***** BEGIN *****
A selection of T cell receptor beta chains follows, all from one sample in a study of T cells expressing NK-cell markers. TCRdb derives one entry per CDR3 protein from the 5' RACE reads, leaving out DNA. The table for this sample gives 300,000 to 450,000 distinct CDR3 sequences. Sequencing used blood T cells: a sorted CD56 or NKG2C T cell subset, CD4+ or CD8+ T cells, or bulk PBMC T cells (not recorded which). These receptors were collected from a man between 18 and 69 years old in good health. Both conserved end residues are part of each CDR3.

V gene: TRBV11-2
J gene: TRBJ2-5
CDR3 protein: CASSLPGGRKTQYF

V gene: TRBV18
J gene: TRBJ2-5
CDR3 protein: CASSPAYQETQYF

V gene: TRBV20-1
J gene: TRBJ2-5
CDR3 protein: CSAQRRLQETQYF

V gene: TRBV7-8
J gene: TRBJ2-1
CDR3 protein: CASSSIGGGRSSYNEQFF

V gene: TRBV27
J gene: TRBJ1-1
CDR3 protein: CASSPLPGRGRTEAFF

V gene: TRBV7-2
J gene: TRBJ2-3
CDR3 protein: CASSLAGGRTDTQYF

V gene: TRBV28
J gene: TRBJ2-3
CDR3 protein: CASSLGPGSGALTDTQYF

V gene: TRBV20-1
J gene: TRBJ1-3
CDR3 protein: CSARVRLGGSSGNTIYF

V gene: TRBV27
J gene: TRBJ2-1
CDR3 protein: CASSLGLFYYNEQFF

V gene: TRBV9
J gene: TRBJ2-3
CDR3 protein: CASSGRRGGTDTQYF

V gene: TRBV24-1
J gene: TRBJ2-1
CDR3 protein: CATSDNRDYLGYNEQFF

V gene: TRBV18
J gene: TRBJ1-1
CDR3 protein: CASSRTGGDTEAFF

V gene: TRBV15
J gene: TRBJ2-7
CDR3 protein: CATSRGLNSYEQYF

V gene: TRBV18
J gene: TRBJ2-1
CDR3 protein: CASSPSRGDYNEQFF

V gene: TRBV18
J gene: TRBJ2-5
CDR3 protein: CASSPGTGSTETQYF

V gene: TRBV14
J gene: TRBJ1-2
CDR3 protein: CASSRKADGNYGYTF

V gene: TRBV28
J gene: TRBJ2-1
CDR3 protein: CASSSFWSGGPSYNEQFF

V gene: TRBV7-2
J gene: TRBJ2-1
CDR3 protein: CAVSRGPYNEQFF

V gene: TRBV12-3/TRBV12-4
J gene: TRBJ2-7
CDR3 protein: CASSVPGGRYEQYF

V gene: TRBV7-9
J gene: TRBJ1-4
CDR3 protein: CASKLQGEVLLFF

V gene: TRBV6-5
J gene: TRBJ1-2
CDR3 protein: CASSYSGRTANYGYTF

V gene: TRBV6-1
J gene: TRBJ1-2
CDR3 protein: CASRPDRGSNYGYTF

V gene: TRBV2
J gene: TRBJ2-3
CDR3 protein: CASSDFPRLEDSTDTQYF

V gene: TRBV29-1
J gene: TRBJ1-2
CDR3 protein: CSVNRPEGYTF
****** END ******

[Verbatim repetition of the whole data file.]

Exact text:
A selection of T cell receptor beta chains follows, all from one sample in a study of T cells expressing NK-cell markers. TCRdb derives one entry per CDR3 protein from the 5' RACE reads, leaving out DNA. The table for this sample gives 300,000 to 450,000 distinct CDR3 sequences. Sequencing used blood T cells: a sorted CD56 or NKG2C T cell subset, CD4+ or CD8+ T cells, or bulk PBMC T cells (not recorded which). These receptors were collected from a man between 18 and 69 years old in good health. Both conserved end residues are part of each CDR3.

V gene: TRBV11-2
J gene: TRBJ2-5
CDR3 protein: CASSLPGGRKTQYF

V gene: TRBV18
J gene: TRBJ2-5
CDR3 protein: CASSPAYQETQYF

V gene: TRBV20-1
J gene: TRBJ2-5
CDR3 protein: CSAQRRLQETQYF

V gene: TRBV7-8
J gene: TRBJ2-1
CDR3 protein: CASSSIGGGRSSYNEQFF

V gene: TRBV27
J gene: TRBJ1-1
CDR3 protein: CASSPLPGRGRTEAFF

V gene: TRBV7-2
J gene: TRBJ2-3
CDR3 protein: CASSLAGGRTDTQYF

V gene: TRBV28
J gene: TRBJ2-3
CDR3 protein: CASSLGPGSGALTDTQYF

V gene: TRBV20-1
J gene: TRBJ1-3
CDR3 protein: CSARVRLGGSSGNTIYF

V gene: TRBV27
J gene: TRBJ2-1
CDR3 protein: CASSLGLFYYNEQFF

V gene: TRBV9
J gene: TRBJ2-3
CDR3 protein: CASSGRRGGTDTQYF

V gene: TRBV24-1
J gene: TRBJ2-1
CDR3 protein: CATSDNRDYLGYNEQFF

V gene: TRBV18
J gene: TRBJ1-1
CDR3 protein: CASSRTGGDTEAFF

V gene: TRBV15
J gene: TRBJ2-7
CDR3 protein: CATSRGLNSYEQYF

V gene: TRBV18
J gene: TRBJ2-1
CDR3 protein: CASSPSRGDYNEQFF

V gene: TRBV18
J gene: TRBJ2-5
CDR3 protein: CASSPGTGSTETQYF

V gene: TRBV14
J gene: TRBJ1-2
CDR3 protein: CASSRKADGNYGYTF

V gene: TRBV28
J gene: TRBJ2-1
CDR3 protein: CASSSFWSGGPSYNEQFF

V gene: TRBV7-2
J gene: TRBJ2-1
CDR3 protein: CAVSRGPYNEQFF

V gene: TRBV12-3/TRBV12-4
J gene: TRBJ2-7
CDR3 protein: CASSVPGGRYEQYF

V gene: TRBV7-9
J gene: TRBJ1-4
CDR3 protein: CASKLQGEVLLFF

V gene: TRBV6-5
J gene: TRBJ1-2
CDR3 protein: CASSYSGRTANYGYTF

V gene: TRBV6-1
J gene: TRBJ1-2
CDR3 protein: CASRPDRGSNYGYTF

V gene: TRBV2
J gene: TRBJ2-3
CDR3 protein: CASSDFPRLEDSTDTQYF

V gene: TRBV29-1
J gene: TRBJ1-2
CDR3 protein: CSVNRPEGYTF